Mortgage Interest Rate Series

The Mortgage Professor’s new series on mortgage interest rates (henceforth MP) provide a level of detail, accuracy and market sensitivity beyond anything now available. Comparisons will be drawn to the Freddie Mac Primary Mortgage Market Survey (henceforth PMMS), which is widely used and enjoys the aura of Government sponsorship. As Freddie Mac notes:

"…the Federal Reserve Board includes the average 30-year rate on its list of Selected Interest Rates (Statistical Release H.15) as the measure of conventional mortgage rates. The Primary Mortgage Market Survey has evolved into the foremost reliable, representative source of regional and national mortgage rate trends and is relied upon by the mortgage industry and the public in gauging market conditions and evaluating mortgage loan options."

This is true, but only because until now nothing better has been available. The new MP series points up the inadequacies of the PMMS data.

Data Source and Timing: The new series is based on data provided to MP on a continuing basis by participating lenders. In effect, MP has access to the lenders’ internal pricing systems, the same systems they use to provide prices to their loan officers, web sites and perhaps other channels.

MP data are daily, and refer to the closing prices on the day specified. These may or may not be the same as the opening prices on the same day, because lenders sometimes change prices during the day.

Freddie Mac has its participating lenders fill out a form every week. "Survey reminder emails are sent out on Mondays and lenders are asked to respond by close of business Wednesday. If we have received no response on Tuesday, we follow-up with a reminder email on Wednesday morning. We receive a few responses on Monday, but most responses are returned on Tuesday with the balance received on Wednesday. So, in general, the PMMS rates reflect loans offered Monday through Wednesday."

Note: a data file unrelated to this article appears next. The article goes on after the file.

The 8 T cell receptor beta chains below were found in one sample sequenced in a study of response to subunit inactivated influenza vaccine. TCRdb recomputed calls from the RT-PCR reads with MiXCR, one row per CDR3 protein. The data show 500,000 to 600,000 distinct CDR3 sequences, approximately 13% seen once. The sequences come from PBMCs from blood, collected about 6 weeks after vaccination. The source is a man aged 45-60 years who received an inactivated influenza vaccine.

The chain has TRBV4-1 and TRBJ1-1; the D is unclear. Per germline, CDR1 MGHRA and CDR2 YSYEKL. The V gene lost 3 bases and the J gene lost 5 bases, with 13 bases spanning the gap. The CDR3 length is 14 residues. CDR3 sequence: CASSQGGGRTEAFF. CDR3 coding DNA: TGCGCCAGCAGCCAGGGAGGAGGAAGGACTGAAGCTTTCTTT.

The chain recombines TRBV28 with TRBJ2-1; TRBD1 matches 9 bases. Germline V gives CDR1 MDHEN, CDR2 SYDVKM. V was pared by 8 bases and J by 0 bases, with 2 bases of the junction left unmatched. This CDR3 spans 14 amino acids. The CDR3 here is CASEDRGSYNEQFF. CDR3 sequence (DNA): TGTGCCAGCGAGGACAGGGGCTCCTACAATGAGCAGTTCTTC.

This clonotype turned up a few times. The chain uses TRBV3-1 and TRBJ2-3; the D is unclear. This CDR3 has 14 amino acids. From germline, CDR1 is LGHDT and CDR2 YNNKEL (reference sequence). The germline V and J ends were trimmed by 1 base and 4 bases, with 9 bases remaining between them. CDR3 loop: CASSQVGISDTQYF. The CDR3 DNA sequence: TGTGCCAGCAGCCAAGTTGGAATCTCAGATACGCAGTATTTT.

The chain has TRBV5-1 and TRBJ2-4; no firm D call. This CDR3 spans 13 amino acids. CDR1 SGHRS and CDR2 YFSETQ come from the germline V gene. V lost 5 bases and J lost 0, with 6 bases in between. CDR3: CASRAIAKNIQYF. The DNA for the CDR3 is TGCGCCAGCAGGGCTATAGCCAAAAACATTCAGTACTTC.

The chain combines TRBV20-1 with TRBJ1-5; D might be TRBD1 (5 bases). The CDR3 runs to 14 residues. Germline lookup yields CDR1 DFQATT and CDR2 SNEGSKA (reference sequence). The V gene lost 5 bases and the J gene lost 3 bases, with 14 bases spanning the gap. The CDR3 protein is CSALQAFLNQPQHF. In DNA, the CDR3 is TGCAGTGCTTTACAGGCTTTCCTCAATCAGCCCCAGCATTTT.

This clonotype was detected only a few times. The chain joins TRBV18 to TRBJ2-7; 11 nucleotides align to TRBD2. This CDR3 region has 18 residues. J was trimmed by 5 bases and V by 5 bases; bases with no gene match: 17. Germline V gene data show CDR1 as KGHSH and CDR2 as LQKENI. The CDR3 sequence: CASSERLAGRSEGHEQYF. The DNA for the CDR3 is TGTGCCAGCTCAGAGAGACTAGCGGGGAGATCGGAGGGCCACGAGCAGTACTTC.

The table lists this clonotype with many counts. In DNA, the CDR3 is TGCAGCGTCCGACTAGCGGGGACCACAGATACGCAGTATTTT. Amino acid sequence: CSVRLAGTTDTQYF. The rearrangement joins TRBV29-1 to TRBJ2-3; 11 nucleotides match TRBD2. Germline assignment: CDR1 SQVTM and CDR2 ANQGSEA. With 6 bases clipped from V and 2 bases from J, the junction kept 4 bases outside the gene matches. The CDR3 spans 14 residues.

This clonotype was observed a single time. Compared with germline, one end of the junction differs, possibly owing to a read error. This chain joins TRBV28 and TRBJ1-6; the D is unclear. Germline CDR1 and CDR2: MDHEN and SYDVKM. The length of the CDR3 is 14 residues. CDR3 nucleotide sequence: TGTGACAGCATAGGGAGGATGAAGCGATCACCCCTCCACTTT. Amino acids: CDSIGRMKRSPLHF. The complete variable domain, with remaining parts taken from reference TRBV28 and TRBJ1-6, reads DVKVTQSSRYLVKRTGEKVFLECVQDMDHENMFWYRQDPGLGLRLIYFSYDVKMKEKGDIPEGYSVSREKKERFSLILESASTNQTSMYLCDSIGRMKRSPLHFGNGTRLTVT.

In sum, the MP data are available for every business day whereas the FM data are available weekly and represent prices during the first three days of the week. Given the significant price volatility in this market, it is clear that the MP data are a more sensitive gauge of market changes.

Product Coverage: Both MP and PMMS cover 30-year FRMs, 15-year FRMs and 5/1 ARMs. PMMS also covers 1-year ARMs which MP does not cover because the MP lenders do not offer it. MP lenders do offer 3/1, 7/1 and 10/1 ARMs which could be added to the series at any time.

Price Definition: MP reports an interest rate adjusted for points and for lenders’ fixed-dollar fees. It does this by calculating the APR for the interest rate with the smallest positive amount of total points and fees. While the APR has a downward bias on mortgages carrying positive points and fees, the bias is negligible on the rate closest to par.

PMMS reports the most common interest rate and the most common points charged borrowers. "The points quoted in the PMMS represent the average points charged for mortgages offered at the PMMS rate during the survey week." As far as we can determine, points include all fees expressed as a percent of the loan amount, but not fees defined in dollar amounts.

Aggregation: MP reports the lowest rate quoted by any participating lender because it is designed to show the best rates available in the market. PMMS lenders report averages but it is not clear whether these are interpreted as arithmetic averages which would include loans with unusually high and low margins, or as modal averages which would ignore the extreme values.

Product Feature Specification: The rates on home mortgages depend on a large range of factors: Loan size, loan-to-value ratio, credit score, occupancy, type of property, state, whether cash-out (if a refinance), lock period, and whether escrow is accepted or waived. MP specifies all of these factors, so that the user knows the mortgage features to which the designated rate applies.